so could I. And he had attended a school called Siebel Institute in Chicago
which I had never heard of before. And I met another person named Don Outterson
who had done the same thing. I met some famous people in the craft beer
industry, well at that time it wasn't called the craft beer industry, it was
00:13:00called micro brewing and those were micro beers, just like microcomputers was a
big term back in the day. And so I met Charlie Papazian and Michael Jackson, the
beer writer from London and I watched the award winner...
TE: (laughs). That was surprising.
TF: I think that's the hot water heater wasn't it?
TF: Okay. Must have vented.
TE: Which I guess is good (laughs).
TF: So I'll backtrack
TE: It's good that it was doing that.
TF: Yeah, so I'll backtrack just a little...
TE: So you met Charlie...
TF: I met Charlie Papazian and Michael Jackson, the beer writer from London and
I was also able to watch the Great American Beer Festival, because at that point
in 1988 they tied the American Home Brewer's Association's conference, national
conference with the Great American Beer Festival and it was in June at that
point and so after the conference ended, the GABF, we call it the Great American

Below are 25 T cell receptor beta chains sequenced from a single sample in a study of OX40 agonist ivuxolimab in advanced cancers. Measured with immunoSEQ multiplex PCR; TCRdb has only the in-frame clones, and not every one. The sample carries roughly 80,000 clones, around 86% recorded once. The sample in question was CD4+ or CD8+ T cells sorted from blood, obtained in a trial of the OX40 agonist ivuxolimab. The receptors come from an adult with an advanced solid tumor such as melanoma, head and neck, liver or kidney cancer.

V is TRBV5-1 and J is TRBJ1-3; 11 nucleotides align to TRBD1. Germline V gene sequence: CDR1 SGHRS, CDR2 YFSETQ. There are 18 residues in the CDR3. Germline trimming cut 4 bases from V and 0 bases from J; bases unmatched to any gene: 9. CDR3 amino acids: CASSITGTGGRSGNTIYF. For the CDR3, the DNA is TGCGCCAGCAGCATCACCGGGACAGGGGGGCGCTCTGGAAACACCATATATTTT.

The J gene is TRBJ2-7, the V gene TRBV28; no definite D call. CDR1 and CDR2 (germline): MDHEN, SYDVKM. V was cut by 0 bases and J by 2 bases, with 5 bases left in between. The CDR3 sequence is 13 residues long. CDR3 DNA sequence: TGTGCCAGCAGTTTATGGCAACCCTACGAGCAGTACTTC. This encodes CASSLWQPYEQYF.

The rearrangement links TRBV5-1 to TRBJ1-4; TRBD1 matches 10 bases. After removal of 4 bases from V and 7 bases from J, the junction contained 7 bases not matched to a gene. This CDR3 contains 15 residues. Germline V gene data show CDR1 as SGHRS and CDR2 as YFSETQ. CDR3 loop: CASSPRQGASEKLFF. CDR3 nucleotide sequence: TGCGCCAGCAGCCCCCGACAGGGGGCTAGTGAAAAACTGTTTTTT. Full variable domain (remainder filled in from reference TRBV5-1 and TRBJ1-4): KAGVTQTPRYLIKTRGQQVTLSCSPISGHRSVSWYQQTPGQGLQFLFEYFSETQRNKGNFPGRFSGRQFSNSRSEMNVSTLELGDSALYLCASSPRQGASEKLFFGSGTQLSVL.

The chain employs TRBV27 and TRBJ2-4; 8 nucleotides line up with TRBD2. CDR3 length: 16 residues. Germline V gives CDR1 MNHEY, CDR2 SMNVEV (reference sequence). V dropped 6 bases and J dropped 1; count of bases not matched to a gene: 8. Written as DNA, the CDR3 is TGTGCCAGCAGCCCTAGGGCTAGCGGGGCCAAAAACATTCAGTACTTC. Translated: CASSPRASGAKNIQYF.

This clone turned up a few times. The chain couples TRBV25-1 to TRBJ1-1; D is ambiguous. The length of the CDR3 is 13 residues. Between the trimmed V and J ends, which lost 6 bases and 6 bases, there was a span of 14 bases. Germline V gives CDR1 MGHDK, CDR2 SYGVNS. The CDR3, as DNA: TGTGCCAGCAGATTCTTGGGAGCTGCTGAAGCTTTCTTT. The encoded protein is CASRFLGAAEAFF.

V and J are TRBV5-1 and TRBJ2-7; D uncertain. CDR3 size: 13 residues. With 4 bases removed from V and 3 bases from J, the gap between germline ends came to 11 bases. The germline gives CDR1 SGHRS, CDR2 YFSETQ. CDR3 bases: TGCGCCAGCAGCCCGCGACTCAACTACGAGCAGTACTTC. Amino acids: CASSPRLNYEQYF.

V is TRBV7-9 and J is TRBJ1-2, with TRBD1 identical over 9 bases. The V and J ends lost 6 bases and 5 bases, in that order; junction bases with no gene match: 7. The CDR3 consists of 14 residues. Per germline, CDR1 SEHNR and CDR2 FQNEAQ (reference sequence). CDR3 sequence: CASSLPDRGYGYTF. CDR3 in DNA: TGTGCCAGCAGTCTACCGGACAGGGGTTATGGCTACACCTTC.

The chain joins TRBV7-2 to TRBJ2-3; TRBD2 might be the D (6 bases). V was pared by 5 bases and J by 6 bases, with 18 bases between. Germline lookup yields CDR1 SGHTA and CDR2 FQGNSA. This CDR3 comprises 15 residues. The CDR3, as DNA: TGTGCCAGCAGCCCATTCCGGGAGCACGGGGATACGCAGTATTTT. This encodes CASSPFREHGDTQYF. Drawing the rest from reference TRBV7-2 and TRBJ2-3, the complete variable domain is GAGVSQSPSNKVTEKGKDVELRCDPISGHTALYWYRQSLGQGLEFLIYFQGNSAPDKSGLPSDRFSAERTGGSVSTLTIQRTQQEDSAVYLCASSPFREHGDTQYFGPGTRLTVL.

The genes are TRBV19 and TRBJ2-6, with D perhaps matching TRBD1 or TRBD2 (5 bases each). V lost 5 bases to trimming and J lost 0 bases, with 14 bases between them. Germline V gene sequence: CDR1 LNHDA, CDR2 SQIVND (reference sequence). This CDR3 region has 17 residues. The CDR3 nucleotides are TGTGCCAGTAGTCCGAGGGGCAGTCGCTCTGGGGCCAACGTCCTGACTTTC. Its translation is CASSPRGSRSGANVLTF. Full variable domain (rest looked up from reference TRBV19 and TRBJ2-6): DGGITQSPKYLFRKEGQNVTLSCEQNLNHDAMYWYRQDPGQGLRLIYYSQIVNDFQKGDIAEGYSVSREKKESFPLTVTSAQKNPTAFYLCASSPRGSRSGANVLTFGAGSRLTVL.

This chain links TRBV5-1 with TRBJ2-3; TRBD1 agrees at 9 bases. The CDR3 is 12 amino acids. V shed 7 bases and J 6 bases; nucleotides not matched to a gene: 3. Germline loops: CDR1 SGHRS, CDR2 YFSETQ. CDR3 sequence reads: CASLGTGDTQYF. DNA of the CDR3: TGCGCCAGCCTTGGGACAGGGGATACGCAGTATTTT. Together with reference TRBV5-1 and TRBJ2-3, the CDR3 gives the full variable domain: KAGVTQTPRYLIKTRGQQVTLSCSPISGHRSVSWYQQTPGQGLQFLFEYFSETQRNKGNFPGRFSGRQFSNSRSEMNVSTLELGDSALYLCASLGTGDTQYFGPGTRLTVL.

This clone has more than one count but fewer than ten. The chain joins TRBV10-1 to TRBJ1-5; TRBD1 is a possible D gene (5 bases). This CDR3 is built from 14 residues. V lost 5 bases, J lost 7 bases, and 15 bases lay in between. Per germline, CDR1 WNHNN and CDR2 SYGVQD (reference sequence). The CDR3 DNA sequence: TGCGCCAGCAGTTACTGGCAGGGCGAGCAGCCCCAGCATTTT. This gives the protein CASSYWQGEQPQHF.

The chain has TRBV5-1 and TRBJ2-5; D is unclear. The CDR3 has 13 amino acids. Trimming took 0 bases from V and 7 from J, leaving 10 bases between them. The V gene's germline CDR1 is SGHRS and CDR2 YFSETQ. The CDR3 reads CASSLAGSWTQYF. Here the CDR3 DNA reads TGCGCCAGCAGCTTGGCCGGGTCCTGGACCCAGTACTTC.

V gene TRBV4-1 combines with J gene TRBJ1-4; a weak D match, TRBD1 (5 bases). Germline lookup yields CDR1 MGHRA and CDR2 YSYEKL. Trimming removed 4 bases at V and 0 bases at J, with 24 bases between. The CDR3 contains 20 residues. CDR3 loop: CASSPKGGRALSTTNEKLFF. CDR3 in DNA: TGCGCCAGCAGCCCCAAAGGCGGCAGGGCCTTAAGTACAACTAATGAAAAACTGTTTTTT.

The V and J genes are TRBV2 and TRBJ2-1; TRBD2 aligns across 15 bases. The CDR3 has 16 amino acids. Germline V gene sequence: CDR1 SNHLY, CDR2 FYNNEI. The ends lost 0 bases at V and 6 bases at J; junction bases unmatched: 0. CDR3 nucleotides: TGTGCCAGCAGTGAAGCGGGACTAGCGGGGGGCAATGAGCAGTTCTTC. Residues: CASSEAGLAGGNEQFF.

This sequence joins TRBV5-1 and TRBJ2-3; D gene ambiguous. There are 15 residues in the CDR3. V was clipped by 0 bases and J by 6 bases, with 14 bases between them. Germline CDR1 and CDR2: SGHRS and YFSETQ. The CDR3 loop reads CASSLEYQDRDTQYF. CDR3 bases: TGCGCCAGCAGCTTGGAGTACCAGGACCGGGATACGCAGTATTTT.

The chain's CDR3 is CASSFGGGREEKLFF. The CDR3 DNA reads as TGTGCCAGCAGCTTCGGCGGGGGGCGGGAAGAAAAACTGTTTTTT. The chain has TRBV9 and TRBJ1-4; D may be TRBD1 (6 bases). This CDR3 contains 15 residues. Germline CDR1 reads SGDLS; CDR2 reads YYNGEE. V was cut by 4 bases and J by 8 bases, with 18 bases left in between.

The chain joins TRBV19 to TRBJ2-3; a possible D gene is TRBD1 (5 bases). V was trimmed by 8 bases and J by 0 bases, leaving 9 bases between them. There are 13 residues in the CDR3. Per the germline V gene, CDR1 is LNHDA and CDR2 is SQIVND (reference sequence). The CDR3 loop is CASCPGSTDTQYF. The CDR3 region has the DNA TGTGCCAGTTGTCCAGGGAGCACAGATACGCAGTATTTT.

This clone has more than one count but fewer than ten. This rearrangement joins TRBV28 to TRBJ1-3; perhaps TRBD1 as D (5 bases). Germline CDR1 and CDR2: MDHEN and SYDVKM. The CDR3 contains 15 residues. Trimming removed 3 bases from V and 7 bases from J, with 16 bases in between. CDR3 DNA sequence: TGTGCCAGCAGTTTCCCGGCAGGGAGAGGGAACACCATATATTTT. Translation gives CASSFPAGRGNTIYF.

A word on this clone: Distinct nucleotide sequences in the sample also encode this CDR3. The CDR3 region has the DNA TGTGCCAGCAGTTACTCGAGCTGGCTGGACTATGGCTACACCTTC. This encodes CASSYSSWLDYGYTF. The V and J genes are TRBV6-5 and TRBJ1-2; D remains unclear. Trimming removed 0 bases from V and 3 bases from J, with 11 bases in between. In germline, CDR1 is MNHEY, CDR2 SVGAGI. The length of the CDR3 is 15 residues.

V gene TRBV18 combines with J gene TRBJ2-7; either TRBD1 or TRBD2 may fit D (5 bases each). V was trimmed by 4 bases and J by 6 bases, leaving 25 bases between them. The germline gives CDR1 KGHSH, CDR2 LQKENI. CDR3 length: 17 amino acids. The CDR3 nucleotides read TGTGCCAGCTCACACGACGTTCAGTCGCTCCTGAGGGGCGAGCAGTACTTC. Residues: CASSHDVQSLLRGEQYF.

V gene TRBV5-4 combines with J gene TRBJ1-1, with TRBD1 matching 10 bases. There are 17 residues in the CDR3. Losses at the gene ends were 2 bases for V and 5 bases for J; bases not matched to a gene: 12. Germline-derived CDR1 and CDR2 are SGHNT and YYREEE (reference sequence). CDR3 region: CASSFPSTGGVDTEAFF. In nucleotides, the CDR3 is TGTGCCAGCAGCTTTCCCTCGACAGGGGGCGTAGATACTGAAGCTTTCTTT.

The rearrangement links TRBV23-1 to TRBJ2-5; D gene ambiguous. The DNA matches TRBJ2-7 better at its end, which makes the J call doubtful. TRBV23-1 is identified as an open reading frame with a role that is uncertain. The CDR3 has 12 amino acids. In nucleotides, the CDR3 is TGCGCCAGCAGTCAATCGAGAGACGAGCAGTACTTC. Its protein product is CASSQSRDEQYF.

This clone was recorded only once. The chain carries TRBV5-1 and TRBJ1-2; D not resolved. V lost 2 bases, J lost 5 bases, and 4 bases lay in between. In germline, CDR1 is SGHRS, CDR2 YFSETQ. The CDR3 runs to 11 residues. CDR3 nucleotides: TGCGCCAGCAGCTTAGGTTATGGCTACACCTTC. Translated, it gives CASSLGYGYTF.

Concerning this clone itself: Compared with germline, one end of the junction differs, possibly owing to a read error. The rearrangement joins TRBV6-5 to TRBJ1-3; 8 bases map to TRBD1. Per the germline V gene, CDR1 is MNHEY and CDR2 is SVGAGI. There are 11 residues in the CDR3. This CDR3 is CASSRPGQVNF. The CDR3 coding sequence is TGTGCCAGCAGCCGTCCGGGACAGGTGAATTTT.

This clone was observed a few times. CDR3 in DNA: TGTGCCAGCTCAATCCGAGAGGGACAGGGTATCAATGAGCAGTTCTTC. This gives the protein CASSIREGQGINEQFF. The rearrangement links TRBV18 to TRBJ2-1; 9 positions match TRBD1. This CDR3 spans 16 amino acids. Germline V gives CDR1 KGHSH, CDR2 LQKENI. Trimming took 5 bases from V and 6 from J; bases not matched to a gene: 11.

00:14:00Beer Festival came right after that and it's interesting because in those days
the GABF had only been going, let's see...1988, I think it started in about,
maybe 19...I can't remember, probably shortly after the repeal of the
prohibition of home brewing which Jimmy Carter put into play in 1978. So at the
most the GABF had been going ten years and probably less than that, I seem to
think it was about 8 years old at that point. But how the judges were judging is
they would go out on the floor of the festival and they would fill pitchers with
beer and bring it back to the judges. Now of course it's huge and they have
something like 4000 or more beers entered and everybody has to, even if they're
draft-only brewery they have to bottle it up and pre-ship it so it's ready for
the judging because there's a lot of staging and a lot of work involved, but in
those days the beer was just judged straight from the cask err the keg and when
00:15:00the judges were getting up on stage there weren't that many of them, and so at
the end they had all of the judges come back on stage for a photo, I mean sorry,
all of the award winners and one of them was a woman and her name was Mellie
Pullman and she was the brew master of Schirf Brewing in Salt... sorry, it Park
City Utah. And I saw her get up on stage and I thought "wow she's about my size
and if she can do the job physically so can I." And it's interesting because not
too long after that, I believe a few years, Mellie quit the brewing industry to